Journal cover Journal topic
Hydrology and Earth System Sciences An interactive open-access journal of the European Geosciences Union
https://doi.org/10.5194/hess-2017-338
© Author(s) 2017. This work is distributed under
the Creative Commons Attribution 4.0 License.
Research article
27 Jul 2017
Review status
This discussion paper is a preprint. It is a manuscript under review for the journal Hydrology and Earth System Sciences (HESS).
Controls on surface soil drying rates observed by SMAP and simulated by the Noah land surface model
Peter J. Shellito and Eric E. Small Geological Sciences, University of Colorado Boulder, Boulder, 80309, USA
Abstract. Drydown periods that follow precipitation events provide an opportunity to assess the mechanisms by which soil moisture dissipates from the land surface. We use SMAP (Soil Moisture Active Passive) observations and Noah simulations from drydown periods to quantify the role of soil moisture, potential evaporation, vegetation cover, and soil texture on soil drying rates. Rates are determined using finite differences over intervals of 1 to 3 days. In the Noah model, the drying rates are a good approximation of direct soil evaporation rates. Data cover the domain of the North American Land Data Assimilation System phase 2 and span the first 1.8 years of SMAP's operation.

Drying of surface soil moisture observed by SMAP is faster than that simulated by Noah. SMAP drying is fastest when surface soil moisture levels are high, potential evaporation is high, and when vegetation cover is low. Soil texture plays a minor role in SMAP drying rates. Noah simulations show similar responses to soil moisture and potential evaporation, but vegetation has a minimal effect and soil texture has a much larger effect compared to SMAP. When drying rates are normalized by potential evaporation, SMAP observations and Noah simulations both show that increases in vegetation cover lead to decreases in evaporative efficiency from the surface soil. However, the magnitude of this effect simulated by Noah is much weaker than that determined from SMAP observations.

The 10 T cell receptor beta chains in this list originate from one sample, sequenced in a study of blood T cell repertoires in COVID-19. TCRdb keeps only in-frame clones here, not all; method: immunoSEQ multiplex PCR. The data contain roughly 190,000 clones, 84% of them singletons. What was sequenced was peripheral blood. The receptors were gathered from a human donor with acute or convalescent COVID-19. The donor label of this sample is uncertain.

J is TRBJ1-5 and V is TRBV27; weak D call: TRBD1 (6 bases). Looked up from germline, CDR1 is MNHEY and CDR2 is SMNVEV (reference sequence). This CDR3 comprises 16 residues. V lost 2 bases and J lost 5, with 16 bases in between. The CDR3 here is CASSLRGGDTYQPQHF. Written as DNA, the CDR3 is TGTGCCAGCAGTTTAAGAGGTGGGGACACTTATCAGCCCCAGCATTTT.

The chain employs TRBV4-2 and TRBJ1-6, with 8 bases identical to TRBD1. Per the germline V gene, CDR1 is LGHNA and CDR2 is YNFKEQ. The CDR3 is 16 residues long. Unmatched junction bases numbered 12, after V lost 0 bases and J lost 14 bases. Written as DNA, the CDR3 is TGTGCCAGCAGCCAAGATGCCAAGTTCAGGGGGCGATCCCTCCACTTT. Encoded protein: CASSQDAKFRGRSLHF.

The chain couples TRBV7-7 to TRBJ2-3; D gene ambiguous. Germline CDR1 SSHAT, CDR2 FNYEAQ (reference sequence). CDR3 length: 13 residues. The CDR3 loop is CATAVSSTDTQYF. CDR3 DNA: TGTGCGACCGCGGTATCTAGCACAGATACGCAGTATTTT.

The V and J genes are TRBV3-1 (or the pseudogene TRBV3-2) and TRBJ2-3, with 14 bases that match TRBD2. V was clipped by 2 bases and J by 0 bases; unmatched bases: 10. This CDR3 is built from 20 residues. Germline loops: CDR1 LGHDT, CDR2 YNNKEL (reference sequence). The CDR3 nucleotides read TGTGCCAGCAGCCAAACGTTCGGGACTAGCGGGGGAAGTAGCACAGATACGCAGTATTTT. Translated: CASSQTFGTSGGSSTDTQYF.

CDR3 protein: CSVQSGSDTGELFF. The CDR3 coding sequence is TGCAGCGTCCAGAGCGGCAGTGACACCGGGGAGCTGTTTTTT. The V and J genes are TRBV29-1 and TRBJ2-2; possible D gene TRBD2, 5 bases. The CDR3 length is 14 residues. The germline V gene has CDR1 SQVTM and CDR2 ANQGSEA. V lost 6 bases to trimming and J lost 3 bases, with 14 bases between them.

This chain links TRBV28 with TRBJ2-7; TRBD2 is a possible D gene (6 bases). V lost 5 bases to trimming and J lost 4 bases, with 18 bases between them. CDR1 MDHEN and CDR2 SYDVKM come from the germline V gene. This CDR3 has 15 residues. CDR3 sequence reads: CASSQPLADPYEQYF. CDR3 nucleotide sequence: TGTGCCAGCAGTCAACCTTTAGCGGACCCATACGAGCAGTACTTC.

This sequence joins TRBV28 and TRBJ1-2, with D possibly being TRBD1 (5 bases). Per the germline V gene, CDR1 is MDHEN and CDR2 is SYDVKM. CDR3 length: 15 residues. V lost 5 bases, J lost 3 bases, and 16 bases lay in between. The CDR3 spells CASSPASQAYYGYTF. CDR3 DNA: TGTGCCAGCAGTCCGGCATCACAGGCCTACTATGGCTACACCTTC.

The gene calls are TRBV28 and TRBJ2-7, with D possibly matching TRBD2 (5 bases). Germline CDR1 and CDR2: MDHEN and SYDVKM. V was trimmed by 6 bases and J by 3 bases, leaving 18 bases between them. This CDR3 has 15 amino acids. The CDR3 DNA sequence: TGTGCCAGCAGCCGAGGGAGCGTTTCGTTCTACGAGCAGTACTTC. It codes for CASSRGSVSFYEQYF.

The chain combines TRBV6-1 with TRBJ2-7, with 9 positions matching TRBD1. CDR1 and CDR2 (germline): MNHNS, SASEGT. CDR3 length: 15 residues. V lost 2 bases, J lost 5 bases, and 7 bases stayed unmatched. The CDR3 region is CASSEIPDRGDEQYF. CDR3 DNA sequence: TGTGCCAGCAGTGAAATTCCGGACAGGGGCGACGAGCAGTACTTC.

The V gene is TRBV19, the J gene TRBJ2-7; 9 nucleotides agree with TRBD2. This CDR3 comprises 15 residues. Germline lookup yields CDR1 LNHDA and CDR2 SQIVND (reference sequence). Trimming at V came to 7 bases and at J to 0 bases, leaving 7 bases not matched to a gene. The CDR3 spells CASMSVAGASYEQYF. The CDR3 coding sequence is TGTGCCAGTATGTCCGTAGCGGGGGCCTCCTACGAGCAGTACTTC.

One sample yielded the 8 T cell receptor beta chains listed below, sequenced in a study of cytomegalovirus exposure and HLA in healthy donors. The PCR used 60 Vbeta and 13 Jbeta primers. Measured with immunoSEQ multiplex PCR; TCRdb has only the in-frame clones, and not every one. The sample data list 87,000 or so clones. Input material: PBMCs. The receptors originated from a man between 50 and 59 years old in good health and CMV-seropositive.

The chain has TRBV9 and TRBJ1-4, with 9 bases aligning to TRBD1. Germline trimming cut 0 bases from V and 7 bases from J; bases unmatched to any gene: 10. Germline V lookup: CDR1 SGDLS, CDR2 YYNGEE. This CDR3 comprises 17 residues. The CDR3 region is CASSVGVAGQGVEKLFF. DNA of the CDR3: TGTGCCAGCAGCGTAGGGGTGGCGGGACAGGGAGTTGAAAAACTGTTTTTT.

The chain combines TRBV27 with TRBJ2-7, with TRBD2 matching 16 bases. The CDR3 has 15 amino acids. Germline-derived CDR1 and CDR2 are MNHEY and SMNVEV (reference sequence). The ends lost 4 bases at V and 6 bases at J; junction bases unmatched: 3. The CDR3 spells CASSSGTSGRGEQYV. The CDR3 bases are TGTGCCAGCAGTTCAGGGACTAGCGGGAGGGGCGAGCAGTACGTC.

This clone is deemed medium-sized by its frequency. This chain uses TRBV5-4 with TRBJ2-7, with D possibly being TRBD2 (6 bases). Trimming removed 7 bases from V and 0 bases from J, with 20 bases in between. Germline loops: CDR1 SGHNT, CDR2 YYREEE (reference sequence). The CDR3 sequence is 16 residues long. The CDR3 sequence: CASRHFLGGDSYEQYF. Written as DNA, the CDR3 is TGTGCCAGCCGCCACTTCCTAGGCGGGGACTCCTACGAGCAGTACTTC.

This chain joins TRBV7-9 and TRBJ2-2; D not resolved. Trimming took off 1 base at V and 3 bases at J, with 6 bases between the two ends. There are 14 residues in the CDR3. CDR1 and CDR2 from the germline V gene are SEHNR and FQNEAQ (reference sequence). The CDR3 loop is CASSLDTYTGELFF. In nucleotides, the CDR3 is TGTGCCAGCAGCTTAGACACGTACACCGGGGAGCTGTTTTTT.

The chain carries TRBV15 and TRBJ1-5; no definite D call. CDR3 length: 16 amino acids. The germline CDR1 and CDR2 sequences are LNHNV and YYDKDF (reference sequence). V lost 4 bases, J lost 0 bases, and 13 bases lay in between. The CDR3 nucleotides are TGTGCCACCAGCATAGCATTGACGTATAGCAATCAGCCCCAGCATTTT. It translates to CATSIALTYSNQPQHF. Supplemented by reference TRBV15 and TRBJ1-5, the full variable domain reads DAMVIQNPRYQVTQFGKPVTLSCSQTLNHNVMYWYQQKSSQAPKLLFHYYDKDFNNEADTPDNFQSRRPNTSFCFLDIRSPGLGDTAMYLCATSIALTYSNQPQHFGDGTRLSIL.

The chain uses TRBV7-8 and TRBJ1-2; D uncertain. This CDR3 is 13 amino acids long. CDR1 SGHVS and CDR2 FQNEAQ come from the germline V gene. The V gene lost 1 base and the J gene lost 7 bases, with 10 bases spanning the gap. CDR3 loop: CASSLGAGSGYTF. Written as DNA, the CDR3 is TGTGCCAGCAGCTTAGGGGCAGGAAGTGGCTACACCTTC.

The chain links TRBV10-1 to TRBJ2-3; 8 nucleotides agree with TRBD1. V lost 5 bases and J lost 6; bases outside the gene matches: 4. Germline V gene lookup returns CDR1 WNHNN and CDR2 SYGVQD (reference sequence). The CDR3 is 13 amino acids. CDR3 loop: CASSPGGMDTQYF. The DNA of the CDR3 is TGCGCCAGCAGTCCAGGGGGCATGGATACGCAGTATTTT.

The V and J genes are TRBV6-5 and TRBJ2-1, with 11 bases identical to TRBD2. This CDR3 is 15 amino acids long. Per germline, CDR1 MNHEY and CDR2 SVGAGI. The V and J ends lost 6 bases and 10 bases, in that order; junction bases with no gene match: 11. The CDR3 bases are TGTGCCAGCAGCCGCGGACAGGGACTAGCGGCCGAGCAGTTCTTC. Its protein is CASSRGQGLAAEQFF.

Citation: Shellito, P. J. and Small, E. E.: Controls on surface soil drying rates observed by SMAP and simulated by the Noah land surface model, Hydrol. Earth Syst. Sci. Discuss., https://doi.org/10.5194/hess-2017-338, in review, 2017.
Peter J. Shellito and Eric E. Small
Peter J. Shellito and Eric E. Small
Peter J. Shellito and Eric E. Small

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